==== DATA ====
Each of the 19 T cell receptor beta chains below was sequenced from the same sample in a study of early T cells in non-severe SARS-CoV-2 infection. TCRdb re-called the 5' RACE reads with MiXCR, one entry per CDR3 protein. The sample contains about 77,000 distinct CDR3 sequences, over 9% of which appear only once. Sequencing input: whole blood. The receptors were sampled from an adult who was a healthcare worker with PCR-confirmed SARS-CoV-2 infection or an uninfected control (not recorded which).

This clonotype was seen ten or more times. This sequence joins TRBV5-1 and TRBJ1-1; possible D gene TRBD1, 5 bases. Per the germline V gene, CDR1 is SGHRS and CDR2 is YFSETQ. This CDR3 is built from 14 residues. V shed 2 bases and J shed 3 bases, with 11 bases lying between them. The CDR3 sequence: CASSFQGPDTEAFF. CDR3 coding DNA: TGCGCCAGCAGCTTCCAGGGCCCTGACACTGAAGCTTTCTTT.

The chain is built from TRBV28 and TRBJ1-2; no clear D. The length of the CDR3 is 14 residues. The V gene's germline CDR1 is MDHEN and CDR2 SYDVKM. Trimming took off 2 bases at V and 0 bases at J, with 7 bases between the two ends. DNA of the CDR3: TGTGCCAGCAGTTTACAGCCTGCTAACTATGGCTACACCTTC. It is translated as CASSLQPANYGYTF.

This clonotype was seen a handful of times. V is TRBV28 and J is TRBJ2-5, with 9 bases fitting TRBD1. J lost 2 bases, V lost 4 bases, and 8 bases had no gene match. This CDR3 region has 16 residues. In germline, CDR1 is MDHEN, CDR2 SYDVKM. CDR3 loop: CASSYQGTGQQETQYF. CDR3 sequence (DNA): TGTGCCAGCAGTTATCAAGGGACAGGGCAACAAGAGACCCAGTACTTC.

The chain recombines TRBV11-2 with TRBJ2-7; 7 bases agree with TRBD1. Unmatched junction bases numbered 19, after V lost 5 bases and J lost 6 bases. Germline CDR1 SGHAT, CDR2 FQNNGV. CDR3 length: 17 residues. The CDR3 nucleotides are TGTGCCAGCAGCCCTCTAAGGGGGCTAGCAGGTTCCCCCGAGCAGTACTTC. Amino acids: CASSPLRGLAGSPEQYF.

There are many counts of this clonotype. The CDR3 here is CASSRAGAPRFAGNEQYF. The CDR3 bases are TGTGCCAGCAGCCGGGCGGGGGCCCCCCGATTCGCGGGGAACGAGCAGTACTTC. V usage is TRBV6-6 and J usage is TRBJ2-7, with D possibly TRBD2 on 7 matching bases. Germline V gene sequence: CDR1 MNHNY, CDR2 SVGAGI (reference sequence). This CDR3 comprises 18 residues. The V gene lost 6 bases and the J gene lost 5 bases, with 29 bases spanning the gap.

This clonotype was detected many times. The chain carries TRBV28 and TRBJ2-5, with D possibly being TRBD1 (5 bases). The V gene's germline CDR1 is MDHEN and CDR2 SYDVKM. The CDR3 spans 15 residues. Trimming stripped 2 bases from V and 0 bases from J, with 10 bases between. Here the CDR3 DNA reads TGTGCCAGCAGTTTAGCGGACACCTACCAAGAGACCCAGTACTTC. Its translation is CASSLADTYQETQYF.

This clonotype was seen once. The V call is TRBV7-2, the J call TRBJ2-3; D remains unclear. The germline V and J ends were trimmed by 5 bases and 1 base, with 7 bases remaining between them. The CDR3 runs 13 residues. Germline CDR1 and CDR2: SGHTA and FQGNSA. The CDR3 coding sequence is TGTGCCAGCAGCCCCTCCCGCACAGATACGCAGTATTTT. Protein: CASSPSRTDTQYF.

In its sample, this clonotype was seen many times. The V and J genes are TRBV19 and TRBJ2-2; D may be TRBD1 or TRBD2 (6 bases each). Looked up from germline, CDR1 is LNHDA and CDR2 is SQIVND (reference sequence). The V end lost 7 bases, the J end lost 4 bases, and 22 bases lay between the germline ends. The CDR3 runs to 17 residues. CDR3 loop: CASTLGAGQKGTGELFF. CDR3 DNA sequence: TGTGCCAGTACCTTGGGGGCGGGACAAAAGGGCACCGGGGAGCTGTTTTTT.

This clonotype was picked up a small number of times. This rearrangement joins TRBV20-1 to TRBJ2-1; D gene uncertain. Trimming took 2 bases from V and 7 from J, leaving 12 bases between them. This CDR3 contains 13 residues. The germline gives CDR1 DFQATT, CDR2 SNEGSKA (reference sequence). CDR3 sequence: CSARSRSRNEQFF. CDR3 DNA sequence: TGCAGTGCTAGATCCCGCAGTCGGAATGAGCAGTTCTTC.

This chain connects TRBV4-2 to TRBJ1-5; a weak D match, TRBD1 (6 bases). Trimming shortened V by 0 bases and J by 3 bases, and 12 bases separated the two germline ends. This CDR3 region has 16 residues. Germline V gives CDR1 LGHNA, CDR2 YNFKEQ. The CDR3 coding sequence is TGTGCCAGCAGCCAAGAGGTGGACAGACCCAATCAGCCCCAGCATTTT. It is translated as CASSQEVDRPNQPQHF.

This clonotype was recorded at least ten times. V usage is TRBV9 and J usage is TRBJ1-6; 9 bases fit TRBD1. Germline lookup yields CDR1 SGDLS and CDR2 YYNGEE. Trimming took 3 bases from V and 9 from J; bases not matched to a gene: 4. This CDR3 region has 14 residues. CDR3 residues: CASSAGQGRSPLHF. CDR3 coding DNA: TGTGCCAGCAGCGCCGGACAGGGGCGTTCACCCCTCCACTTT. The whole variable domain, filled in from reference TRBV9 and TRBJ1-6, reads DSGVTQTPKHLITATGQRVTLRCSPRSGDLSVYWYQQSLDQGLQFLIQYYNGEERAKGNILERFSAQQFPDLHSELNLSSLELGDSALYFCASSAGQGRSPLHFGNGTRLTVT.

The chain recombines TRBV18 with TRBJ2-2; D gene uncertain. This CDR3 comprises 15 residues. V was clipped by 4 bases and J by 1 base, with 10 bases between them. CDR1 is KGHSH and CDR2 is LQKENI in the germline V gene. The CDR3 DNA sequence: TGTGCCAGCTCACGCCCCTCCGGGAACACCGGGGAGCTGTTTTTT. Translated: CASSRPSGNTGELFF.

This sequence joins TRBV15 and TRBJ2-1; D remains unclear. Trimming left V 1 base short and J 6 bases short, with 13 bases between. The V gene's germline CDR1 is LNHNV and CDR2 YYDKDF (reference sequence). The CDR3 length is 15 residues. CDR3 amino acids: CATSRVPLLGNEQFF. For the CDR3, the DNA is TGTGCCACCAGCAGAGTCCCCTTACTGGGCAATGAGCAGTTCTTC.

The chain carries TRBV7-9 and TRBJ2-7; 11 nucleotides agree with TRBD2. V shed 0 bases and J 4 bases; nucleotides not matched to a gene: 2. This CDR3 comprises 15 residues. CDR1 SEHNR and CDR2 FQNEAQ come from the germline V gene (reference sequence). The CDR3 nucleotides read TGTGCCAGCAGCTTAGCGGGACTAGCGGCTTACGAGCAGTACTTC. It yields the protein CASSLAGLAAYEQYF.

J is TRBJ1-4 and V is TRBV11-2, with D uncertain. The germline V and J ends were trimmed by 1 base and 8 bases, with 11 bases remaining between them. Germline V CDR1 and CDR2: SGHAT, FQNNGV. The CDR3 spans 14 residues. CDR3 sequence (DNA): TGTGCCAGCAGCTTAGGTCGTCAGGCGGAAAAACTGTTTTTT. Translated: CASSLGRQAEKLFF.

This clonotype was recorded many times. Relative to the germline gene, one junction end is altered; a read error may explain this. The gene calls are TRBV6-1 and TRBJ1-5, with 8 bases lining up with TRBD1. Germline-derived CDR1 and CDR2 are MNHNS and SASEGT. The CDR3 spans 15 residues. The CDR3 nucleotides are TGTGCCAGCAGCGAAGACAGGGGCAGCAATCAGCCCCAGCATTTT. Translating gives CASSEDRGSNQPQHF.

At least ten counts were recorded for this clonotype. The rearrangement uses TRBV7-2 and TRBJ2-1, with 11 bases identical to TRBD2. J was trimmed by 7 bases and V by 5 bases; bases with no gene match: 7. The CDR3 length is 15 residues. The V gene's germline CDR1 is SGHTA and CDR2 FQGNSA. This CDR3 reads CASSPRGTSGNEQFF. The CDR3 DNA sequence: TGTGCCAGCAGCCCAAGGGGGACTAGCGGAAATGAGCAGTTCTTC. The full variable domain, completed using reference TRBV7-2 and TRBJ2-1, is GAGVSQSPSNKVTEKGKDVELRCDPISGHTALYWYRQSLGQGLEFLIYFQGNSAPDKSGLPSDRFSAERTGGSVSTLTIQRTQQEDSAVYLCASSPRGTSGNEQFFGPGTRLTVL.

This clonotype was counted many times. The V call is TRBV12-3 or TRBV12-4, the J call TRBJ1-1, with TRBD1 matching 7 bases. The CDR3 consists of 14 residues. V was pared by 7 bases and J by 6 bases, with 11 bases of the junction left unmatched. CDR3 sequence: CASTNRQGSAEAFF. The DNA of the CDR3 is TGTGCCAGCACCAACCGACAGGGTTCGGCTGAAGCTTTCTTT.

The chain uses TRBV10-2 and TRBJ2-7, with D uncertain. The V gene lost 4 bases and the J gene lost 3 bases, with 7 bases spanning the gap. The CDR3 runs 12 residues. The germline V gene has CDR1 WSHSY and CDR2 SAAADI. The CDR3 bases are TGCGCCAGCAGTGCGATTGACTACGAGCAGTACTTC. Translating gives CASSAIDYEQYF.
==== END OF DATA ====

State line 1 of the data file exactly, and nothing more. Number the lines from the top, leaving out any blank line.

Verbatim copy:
Each of the 19 T cell receptor beta chains below was sequenced from the same sample in a study of early T cells in non-severe SARS-CoV-2 infection. TCRdb re-called the 5' RACE reads with MiXCR, one entry per CDR3 protein. The sample contains about 77,000 distinct CDR3 sequences, over 9% of which appear only once. Sequencing input: whole blood. The receptors were sampled from an adult who was a healthcare worker with PCR-confirmed SARS-CoV-2 infection or an uninfected control (not recorded which).